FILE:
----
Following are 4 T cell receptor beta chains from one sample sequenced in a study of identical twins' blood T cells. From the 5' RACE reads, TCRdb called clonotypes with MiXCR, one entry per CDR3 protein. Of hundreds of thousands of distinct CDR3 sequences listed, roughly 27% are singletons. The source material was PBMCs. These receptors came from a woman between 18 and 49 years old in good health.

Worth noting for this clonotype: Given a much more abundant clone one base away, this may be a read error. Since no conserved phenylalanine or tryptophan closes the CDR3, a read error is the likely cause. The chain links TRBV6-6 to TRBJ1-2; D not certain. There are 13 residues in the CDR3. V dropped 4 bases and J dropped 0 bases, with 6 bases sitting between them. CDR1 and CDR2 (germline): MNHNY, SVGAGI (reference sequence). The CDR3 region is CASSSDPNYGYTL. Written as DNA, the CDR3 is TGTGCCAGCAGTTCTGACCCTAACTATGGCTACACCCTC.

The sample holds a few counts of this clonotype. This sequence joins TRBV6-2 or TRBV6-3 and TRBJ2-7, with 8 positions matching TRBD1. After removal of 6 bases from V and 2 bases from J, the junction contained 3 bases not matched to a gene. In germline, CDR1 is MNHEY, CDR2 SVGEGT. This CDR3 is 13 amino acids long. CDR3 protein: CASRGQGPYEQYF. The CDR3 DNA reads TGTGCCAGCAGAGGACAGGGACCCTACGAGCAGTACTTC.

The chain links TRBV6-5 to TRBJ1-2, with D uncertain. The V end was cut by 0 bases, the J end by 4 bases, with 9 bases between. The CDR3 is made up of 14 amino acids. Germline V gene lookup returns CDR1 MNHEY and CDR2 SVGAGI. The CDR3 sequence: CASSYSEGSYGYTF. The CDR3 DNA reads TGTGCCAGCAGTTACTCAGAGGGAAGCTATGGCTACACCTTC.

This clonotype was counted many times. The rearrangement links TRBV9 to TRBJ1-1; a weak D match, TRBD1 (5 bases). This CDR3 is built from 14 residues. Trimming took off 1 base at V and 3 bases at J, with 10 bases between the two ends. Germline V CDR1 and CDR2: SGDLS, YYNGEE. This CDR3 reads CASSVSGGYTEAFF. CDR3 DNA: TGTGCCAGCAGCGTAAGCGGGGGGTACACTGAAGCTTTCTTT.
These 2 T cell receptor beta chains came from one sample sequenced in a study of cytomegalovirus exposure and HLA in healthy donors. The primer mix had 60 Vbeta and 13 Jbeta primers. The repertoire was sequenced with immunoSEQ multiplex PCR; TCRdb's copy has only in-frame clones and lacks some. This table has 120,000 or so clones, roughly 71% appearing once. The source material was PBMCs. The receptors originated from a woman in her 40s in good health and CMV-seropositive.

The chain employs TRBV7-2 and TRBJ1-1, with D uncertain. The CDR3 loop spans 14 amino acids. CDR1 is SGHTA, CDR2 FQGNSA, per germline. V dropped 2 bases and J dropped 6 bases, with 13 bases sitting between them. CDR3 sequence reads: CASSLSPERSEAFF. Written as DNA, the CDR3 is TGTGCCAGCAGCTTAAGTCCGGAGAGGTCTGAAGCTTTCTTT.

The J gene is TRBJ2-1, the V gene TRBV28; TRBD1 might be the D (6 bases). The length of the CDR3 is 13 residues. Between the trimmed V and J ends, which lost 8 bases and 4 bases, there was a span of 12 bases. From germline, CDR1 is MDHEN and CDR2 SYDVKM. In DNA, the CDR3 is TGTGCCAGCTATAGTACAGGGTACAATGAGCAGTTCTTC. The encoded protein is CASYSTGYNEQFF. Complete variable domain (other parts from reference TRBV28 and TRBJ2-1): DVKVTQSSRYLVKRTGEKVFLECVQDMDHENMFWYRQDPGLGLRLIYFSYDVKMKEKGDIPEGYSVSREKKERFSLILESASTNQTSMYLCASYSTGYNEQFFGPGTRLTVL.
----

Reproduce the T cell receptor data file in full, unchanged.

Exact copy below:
Following are 4 T cell receptor beta chains from one sample sequenced in a study of identical twins' blood T cells. From the 5' RACE reads, TCRdb called clonotypes with MiXCR, one entry per CDR3 protein. Of hundreds of thousands of distinct CDR3 sequences listed, roughly 27% are singletons. The source material was PBMCs. These receptors came from a woman between 18 and 49 years old in good health.

Worth noting for this clonotype: Given a much more abundant clone one base away, this may be a read error. Since no conserved phenylalanine or tryptophan closes the CDR3, a read error is the likely cause. The chain links TRBV6-6 to TRBJ1-2; D not certain. There are 13 residues in the CDR3. V dropped 4 bases and J dropped 0 bases, with 6 bases sitting between them. CDR1 and CDR2 (germline): MNHNY, SVGAGI (reference sequence). The CDR3 region is CASSSDPNYGYTL. Written as DNA, the CDR3 is TGTGCCAGCAGTTCTGACCCTAACTATGGCTACACCCTC.

The sample holds a few counts of this clonotype. This sequence joins TRBV6-2 or TRBV6-3 and TRBJ2-7, with 8 positions matching TRBD1. After removal of 6 bases from V and 2 bases from J, the junction contained 3 bases not matched to a gene. In germline, CDR1 is MNHEY, CDR2 SVGEGT. This CDR3 is 13 amino acids long. CDR3 protein: CASRGQGPYEQYF. The CDR3 DNA reads TGTGCCAGCAGAGGACAGGGACCCTACGAGCAGTACTTC.

The chain links TRBV6-5 to TRBJ1-2, with D uncertain. The V end was cut by 0 bases, the J end by 4 bases, with 9 bases between. The CDR3 is made up of 14 amino acids. Germline V gene lookup returns CDR1 MNHEY and CDR2 SVGAGI. The CDR3 sequence: CASSYSEGSYGYTF. The CDR3 DNA reads TGTGCCAGCAGTTACTCAGAGGGAAGCTATGGCTACACCTTC.

This clonotype was counted many times. The rearrangement links TRBV9 to TRBJ1-1; a weak D match, TRBD1 (5 bases). This CDR3 is built from 14 residues. Trimming took off 1 base at V and 3 bases at J, with 10 bases between the two ends. Germline V CDR1 and CDR2: SGDLS, YYNGEE. This CDR3 reads CASSVSGGYTEAFF. CDR3 DNA: TGTGCCAGCAGCGTAAGCGGGGGGTACACTGAAGCTTTCTTT.
These 2 T cell receptor beta chains came from one sample sequenced in a study of cytomegalovirus exposure and HLA in healthy donors. The primer mix had 60 Vbeta and 13 Jbeta primers. The repertoire was sequenced with immunoSEQ multiplex PCR; TCRdb's copy has only in-frame clones and lacks some. This table has 120,000 or so clones, roughly 71% appearing once. The source material was PBMCs. The receptors originated from a woman in her 40s in good health and CMV-seropositive.

The chain employs TRBV7-2 and TRBJ1-1, with D uncertain. The CDR3 loop spans 14 amino acids. CDR1 is SGHTA, CDR2 FQGNSA, per germline. V dropped 2 bases and J dropped 6 bases, with 13 bases sitting between them. CDR3 sequence reads: CASSLSPERSEAFF. Written as DNA, the CDR3 is TGTGCCAGCAGCTTAAGTCCGGAGAGGTCTGAAGCTTTCTTT.

The J gene is TRBJ2-1, the V gene TRBV28; TRBD1 might be the D (6 bases). The length of the CDR3 is 13 residues. Between the trimmed V and J ends, which lost 8 bases and 4 bases, there was a span of 12 bases. From germline, CDR1 is MDHEN and CDR2 SYDVKM. In DNA, the CDR3 is TGTGCCAGCTATAGTACAGGGTACAATGAGCAGTTCTTC. The encoded protein is CASYSTGYNEQFF. Complete variable domain (other parts from reference TRBV28 and TRBJ2-1): DVKVTQSSRYLVKRTGEKVFLECVQDMDHENMFWYRQDPGLGLRLIYFSYDVKMKEKGDIPEGYSVSREKKERFSLILESASTNQTSMYLCASYSTGYNEQFFGPGTRLTVL.